Weekly Daf #9

The Color of HeavenArtscroll

The Weekly Daf by Rav Mendel Weinbach

Bava Kama 44 - 50 - Issue #9
27 Nissan - 4 Iyar 5754 / 8 - 14 April 1994


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A Woman's Right to Privacy

The concern of the Talmudic Sages for the privilege of privacy due a woman in special circumstances serves as the determining factor in the different rulings provided in what seem to be two identical cases.

Case One:

A woman enters, with permission, the house of a neighbor in order to bake bread in his oven.

The neighbor's goat eats her dough and as a result becomes sick and dies.

Ruling:

The Sage Rava ruled that she must pay for the damage caused to the goat through her negligence.

Case Two:

A woman, with permission, enters a neighbor's house to grind some wheat. The neighbor's animal eats the wheat, becomes sick and dies.

Ruling:

The Sages ruled that she has no responsibility for the damage.

The Difference:

When a woman receives permission to enter a house, she must assume responsibility for guarding the host's animal from damage only when her presence precludes the host's ability to be present. In the process of baking, the intense heat forces her to roll up her sleeves. This renders it improper for the host to remain in the house and responsibility for guarding the host's animal from damage devolves upon her. This need for privacy is not present when she grinds her wheat modestly dressed, and responsibility for guarding the animal remains with its owner.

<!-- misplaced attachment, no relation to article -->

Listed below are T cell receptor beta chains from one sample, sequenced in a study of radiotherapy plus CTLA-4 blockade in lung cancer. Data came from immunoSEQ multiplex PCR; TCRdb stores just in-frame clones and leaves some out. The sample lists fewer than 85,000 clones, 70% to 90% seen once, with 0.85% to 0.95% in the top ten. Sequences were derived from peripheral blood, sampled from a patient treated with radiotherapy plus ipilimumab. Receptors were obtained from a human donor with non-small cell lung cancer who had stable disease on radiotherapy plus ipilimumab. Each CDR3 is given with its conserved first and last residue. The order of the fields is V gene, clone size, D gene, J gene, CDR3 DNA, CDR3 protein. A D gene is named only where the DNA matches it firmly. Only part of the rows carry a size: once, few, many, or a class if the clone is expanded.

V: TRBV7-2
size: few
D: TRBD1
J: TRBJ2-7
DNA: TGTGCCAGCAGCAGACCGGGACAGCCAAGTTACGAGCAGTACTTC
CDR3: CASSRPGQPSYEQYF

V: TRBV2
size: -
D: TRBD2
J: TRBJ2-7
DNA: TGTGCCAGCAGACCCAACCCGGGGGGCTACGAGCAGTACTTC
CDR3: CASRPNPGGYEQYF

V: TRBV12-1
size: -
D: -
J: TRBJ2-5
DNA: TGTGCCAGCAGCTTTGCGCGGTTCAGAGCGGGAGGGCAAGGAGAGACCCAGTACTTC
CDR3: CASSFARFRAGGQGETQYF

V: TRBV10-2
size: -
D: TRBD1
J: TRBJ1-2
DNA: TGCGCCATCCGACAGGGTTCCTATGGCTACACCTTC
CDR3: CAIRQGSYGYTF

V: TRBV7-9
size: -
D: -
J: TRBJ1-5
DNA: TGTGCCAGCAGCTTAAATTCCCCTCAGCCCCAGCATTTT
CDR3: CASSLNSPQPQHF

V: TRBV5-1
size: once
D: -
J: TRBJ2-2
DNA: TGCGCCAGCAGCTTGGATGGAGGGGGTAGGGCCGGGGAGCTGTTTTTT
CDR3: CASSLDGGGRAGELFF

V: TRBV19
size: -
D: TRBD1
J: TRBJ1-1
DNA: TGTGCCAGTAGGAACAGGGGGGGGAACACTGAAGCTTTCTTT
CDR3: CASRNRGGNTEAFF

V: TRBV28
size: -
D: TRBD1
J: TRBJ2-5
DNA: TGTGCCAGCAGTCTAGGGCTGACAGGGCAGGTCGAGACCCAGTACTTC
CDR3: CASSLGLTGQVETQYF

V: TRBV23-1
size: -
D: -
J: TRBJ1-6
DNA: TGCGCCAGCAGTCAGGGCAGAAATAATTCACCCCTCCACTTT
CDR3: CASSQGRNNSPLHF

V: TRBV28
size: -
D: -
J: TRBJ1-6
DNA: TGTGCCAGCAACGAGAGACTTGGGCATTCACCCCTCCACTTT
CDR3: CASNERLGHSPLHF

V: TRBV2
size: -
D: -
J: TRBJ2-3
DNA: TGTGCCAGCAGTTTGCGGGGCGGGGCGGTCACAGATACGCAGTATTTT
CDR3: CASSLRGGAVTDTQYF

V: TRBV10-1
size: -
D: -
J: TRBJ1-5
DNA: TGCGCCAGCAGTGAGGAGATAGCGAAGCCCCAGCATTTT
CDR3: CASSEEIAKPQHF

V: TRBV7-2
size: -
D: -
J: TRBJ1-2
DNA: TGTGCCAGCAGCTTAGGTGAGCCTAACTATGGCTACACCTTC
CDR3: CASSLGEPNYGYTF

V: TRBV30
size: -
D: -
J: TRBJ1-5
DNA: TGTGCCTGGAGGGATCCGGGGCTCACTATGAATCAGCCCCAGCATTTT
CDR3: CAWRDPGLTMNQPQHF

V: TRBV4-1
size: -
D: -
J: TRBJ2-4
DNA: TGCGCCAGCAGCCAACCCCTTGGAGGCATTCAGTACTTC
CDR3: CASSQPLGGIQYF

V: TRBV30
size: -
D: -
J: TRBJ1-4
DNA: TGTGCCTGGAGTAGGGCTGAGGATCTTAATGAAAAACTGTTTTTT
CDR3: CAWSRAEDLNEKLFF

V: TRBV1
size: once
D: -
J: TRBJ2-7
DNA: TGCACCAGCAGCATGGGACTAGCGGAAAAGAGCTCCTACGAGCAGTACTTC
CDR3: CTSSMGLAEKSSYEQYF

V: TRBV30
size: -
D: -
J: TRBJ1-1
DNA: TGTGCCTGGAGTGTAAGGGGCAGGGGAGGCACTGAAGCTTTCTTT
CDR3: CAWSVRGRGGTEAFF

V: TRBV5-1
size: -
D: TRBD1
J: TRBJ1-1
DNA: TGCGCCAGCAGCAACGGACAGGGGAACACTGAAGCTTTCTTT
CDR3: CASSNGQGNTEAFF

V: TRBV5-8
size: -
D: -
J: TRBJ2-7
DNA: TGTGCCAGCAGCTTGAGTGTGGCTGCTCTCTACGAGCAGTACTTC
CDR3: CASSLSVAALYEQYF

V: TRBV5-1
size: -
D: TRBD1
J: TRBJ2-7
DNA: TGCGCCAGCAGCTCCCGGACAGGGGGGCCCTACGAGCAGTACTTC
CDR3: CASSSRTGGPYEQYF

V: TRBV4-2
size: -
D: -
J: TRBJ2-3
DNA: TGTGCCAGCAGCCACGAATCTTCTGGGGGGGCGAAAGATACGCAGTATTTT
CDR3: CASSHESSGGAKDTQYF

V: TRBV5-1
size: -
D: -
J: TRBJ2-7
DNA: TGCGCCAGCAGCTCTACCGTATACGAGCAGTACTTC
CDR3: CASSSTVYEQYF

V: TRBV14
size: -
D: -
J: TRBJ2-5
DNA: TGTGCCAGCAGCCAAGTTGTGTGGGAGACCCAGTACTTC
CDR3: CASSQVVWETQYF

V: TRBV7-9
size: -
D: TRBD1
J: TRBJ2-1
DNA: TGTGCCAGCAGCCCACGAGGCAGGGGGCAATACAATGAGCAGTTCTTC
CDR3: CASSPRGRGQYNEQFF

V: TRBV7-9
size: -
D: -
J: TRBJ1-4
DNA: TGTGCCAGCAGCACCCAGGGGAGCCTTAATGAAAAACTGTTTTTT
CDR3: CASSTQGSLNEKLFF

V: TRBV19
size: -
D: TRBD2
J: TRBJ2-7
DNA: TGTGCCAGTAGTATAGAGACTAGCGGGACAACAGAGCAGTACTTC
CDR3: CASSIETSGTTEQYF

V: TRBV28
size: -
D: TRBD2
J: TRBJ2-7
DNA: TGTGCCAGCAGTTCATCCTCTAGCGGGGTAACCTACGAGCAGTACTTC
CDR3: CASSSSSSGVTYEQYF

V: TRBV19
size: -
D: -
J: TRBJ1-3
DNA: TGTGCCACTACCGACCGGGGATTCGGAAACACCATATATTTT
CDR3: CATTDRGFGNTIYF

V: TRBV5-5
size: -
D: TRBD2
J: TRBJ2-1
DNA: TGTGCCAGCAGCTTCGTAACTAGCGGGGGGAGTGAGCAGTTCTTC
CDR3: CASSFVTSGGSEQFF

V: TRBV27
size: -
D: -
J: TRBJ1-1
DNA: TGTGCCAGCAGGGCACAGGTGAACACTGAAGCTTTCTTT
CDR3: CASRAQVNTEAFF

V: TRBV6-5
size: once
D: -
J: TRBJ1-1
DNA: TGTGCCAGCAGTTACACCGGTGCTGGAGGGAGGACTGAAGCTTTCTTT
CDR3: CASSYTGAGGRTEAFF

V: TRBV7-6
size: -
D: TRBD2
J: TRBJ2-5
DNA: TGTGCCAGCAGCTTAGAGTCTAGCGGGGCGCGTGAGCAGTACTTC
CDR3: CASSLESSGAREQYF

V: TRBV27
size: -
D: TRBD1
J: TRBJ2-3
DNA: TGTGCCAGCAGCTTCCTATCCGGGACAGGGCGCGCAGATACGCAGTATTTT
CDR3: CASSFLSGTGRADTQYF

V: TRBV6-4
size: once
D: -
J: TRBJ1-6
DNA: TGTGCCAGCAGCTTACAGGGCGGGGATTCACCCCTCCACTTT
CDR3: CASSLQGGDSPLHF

Bava Kama 48a


The Environmentalist's Perspective

One should not remove stones from his private property by dumping them in the public street. A man who was doing just this was upbraided by a righteous neighbor: "Irresponsible one, why do you remove stones from property which does not belong to you to property which does belong to you?"

The polluter laughed off this puzzling rebuke. Some time later he came upon hard times and was forced to sell the field from which he had removed the stones. As he walked in the street, he tripped over the very stones he had cast upon it.

"Now I understand how wise that righteous man was," he sadly exclaimed. "He correctly challenged me when he described my act of pollution as throwing stones from a field which will not always be mine to a street which I share with everyone else."

Bava Kama 50b


General Editor: Rabbi Moshe Newman
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